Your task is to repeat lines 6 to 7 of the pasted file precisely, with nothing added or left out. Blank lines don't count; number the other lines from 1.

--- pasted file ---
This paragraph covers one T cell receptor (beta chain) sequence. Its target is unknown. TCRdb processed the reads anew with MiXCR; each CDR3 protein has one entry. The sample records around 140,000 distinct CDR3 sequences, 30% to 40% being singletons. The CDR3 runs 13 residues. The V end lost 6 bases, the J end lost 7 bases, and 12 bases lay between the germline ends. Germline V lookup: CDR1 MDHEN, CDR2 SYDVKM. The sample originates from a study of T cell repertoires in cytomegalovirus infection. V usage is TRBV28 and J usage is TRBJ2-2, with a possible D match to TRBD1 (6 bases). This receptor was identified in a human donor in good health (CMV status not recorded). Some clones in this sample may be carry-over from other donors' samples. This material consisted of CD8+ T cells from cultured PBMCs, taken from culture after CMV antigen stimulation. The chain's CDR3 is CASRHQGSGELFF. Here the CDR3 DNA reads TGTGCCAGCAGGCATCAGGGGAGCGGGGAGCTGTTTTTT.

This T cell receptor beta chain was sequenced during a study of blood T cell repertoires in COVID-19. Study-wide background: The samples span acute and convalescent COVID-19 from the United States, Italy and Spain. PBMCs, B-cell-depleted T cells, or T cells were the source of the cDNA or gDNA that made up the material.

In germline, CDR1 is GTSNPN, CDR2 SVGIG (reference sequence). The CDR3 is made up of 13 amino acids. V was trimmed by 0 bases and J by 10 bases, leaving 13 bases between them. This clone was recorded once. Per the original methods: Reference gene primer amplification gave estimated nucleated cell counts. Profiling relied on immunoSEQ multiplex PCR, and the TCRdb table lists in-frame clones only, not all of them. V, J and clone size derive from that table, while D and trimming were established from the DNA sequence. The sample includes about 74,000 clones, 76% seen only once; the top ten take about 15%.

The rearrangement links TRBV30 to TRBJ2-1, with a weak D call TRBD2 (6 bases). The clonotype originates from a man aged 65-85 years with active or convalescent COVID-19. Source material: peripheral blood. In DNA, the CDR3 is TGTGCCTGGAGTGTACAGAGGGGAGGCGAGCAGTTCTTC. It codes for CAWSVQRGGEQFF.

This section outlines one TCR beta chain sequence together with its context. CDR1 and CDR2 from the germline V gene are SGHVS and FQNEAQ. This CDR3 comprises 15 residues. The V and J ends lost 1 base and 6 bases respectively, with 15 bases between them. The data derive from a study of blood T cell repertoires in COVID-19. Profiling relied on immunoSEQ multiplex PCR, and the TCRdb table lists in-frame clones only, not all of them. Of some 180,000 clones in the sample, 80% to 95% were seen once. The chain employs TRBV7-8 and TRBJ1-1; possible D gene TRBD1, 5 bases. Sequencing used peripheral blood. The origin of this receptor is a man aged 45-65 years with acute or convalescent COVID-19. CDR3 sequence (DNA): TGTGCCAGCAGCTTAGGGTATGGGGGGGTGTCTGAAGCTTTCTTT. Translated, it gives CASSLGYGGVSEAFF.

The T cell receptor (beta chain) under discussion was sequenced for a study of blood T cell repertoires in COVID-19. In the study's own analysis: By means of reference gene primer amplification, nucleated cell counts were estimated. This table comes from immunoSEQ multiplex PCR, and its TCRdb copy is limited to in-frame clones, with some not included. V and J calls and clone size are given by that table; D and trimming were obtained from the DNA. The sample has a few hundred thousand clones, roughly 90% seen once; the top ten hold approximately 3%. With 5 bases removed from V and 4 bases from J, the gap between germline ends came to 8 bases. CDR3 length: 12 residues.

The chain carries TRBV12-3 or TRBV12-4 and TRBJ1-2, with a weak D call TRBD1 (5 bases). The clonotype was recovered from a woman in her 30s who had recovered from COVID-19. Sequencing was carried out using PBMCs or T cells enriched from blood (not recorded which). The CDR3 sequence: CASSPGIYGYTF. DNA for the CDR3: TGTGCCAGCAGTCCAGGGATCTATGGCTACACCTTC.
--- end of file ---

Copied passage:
The T cell receptor (beta chain) under discussion was sequenced for a study of blood T cell repertoires in COVID-19. In the study's own analysis: By means of reference gene primer amplification, nucleated cell counts were estimated. This table comes from immunoSEQ multiplex PCR, and its TCRdb copy is limited to in-frame clones, with some not included. V and J calls and clone size are given by that table; D and trimming were obtained from the DNA. The sample has a few hundred thousand clones, roughly 90% seen once; the top ten hold approximately 3%. With 5 bases removed from V and 4 bases from J, the gap between germline ends came to 8 bases. CDR3 length: 12 residues.

The chain carries TRBV12-3 or TRBV12-4 and TRBJ1-2, with a weak D call TRBD1 (5 bases). The clonotype was recovered from a woman in her 30s who had recovered from COVID-19. Sequencing was carried out using PBMCs or T cells enriched from blood (not recorded which). The CDR3 sequence: CASSPGIYGYTF. DNA for the CDR3: TGTGCCAGCAGTCCAGGGATCTATGGCTACACCTTC.